What to Do If Hurricane Dorian Hits Your Home, Mortgage

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What to Do If Hurricane Dorian Hits Your Home, Mortgage
If you’re affected by a hurricane, flood or another natural disaster, what does it mean for your mortgage? This is a pertinent question for homeowners in the path of Hurricane Dorian in Florida and nearby states. Here are frequently asked questions and answers. What should I do first? Get in touch with the following entities: The... Holden Lewis is a writer at NerdWallet. Email: hlewis@nerdwallet.com. Twitter: @HoldenL. The article What to Do If Hurricane Dorian Hits Your Home, Mortgage originally appeared on NerdWallet. [...]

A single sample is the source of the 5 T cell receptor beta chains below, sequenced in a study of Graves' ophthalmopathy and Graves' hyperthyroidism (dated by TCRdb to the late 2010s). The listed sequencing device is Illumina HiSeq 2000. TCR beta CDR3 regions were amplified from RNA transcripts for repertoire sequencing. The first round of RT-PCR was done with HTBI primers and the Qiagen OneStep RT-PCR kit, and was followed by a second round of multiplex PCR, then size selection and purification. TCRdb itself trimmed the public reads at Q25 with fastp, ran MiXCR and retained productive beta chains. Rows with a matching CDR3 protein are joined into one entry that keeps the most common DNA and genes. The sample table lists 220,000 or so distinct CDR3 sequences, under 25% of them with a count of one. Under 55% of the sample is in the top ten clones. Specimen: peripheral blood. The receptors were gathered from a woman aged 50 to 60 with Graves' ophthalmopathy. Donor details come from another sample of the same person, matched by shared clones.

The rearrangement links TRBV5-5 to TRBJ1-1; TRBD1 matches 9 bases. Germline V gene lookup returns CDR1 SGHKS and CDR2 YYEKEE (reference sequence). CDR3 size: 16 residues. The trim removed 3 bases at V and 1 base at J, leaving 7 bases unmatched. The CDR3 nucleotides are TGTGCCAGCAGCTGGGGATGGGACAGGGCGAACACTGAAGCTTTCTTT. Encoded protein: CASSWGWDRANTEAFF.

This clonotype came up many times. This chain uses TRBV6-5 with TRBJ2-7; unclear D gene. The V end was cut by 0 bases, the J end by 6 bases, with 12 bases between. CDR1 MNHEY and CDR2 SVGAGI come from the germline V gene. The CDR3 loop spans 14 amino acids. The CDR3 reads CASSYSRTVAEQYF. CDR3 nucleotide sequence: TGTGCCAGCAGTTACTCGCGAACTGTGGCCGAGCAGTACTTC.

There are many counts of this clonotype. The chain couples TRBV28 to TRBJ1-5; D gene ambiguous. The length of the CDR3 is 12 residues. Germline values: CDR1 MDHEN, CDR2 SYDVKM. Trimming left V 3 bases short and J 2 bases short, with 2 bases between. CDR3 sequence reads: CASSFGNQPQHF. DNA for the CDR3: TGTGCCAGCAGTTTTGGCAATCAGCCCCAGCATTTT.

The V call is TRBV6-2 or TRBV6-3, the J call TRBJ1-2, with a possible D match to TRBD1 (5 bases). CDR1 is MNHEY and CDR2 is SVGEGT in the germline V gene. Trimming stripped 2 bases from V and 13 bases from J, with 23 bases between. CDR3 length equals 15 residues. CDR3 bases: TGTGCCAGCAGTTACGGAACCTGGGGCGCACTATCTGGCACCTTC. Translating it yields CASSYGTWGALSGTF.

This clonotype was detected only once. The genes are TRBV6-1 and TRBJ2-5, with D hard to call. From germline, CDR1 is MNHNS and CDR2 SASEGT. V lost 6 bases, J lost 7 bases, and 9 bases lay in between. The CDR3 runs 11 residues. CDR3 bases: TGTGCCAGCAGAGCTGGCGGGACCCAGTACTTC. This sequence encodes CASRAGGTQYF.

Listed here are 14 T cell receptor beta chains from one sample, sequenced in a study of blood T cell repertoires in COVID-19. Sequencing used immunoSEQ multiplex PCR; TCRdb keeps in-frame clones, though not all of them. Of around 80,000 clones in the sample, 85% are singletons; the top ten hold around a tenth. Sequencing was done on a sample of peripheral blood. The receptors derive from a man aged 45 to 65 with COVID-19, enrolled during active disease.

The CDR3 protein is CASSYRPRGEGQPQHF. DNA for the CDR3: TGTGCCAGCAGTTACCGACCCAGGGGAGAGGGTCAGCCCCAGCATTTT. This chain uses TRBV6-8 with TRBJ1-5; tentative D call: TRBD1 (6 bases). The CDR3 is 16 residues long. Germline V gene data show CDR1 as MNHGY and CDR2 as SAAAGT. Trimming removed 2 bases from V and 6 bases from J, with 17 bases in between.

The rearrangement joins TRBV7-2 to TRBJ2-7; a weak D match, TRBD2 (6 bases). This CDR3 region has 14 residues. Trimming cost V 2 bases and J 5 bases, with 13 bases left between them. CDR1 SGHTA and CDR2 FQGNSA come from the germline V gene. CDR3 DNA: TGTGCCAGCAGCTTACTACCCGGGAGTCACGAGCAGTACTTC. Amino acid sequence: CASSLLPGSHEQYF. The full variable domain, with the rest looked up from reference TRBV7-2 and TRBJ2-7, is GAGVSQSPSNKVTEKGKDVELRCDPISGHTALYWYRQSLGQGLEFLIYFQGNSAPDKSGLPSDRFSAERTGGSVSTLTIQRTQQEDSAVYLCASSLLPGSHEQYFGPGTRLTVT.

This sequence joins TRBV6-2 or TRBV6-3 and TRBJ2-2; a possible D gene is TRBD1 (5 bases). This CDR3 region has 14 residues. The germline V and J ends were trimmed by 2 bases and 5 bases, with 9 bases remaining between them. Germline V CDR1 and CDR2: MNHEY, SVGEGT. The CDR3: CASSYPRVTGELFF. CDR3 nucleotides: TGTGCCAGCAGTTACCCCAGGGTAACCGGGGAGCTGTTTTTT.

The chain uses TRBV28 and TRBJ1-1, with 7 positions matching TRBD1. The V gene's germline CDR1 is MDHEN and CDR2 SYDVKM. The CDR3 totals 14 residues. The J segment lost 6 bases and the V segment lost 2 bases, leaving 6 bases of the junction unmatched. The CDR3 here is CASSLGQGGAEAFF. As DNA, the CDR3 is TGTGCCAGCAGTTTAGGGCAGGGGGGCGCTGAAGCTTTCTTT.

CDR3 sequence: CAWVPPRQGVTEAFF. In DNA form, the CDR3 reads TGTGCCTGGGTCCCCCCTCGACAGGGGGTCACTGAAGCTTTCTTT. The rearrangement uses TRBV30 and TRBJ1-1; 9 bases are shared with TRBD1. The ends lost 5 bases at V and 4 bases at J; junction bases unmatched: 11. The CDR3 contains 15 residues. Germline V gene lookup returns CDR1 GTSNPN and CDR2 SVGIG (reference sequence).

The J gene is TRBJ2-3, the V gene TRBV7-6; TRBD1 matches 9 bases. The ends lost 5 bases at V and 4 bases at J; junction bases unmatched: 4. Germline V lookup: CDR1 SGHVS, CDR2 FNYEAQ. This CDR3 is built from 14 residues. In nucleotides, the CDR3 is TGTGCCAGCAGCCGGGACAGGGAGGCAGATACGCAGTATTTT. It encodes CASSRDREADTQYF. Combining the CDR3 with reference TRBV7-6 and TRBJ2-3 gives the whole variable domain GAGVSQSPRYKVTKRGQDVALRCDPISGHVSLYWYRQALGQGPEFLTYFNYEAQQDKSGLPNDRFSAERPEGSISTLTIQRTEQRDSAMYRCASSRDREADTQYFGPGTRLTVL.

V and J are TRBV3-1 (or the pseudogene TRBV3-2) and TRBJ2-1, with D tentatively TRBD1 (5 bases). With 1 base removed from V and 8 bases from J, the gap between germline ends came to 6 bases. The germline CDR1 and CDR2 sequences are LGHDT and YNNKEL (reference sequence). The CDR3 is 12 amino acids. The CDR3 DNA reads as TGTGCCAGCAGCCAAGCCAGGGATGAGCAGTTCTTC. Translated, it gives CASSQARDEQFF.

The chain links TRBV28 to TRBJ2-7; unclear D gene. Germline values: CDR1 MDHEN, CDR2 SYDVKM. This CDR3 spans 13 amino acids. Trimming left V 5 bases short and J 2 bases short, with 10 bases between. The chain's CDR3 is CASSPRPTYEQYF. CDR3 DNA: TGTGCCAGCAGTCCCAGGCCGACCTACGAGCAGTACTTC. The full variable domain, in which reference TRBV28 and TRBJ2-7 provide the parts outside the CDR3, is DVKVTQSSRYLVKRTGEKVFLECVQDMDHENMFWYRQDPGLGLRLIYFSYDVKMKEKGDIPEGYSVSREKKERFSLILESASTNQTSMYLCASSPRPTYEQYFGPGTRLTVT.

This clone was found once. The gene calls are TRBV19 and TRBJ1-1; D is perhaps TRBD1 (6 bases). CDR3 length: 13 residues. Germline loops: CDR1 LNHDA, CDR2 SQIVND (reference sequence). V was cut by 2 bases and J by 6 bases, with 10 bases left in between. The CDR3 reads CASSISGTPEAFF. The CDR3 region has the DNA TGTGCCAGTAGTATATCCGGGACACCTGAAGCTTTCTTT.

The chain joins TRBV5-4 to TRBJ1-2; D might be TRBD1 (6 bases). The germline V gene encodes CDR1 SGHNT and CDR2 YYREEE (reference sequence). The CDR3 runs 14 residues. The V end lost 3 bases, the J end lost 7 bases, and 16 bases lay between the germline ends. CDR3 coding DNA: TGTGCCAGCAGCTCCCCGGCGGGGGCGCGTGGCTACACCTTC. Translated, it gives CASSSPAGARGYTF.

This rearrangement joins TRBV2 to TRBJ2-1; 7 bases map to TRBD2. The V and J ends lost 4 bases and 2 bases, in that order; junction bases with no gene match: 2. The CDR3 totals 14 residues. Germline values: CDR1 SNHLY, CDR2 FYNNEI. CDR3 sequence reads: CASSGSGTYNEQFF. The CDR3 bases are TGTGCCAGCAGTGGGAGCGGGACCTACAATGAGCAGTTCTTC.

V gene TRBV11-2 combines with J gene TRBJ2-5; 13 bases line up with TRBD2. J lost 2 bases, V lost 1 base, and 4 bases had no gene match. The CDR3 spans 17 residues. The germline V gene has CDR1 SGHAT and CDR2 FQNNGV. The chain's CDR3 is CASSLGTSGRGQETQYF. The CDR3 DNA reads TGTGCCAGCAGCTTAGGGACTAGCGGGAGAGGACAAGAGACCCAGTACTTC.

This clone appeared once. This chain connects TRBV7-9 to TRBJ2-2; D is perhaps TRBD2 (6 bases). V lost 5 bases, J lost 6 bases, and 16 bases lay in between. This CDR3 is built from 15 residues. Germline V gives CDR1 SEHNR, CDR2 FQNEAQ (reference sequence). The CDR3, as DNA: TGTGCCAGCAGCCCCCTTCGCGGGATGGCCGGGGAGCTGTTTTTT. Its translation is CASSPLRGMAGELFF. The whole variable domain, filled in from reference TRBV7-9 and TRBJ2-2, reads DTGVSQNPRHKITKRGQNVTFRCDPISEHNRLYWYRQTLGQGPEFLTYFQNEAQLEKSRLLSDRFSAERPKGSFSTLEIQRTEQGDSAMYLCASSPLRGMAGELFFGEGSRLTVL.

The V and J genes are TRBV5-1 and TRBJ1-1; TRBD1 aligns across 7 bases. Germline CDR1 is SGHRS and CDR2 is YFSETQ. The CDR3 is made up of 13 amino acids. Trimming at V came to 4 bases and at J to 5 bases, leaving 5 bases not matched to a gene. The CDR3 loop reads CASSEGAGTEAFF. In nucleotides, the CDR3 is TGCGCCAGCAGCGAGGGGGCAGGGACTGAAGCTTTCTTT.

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{Last Chance!} Get the Eat at Home Menu Plan Service for 30% off!

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{Last Chance!} Get the Eat at Home Menu Plan Service for 30% off!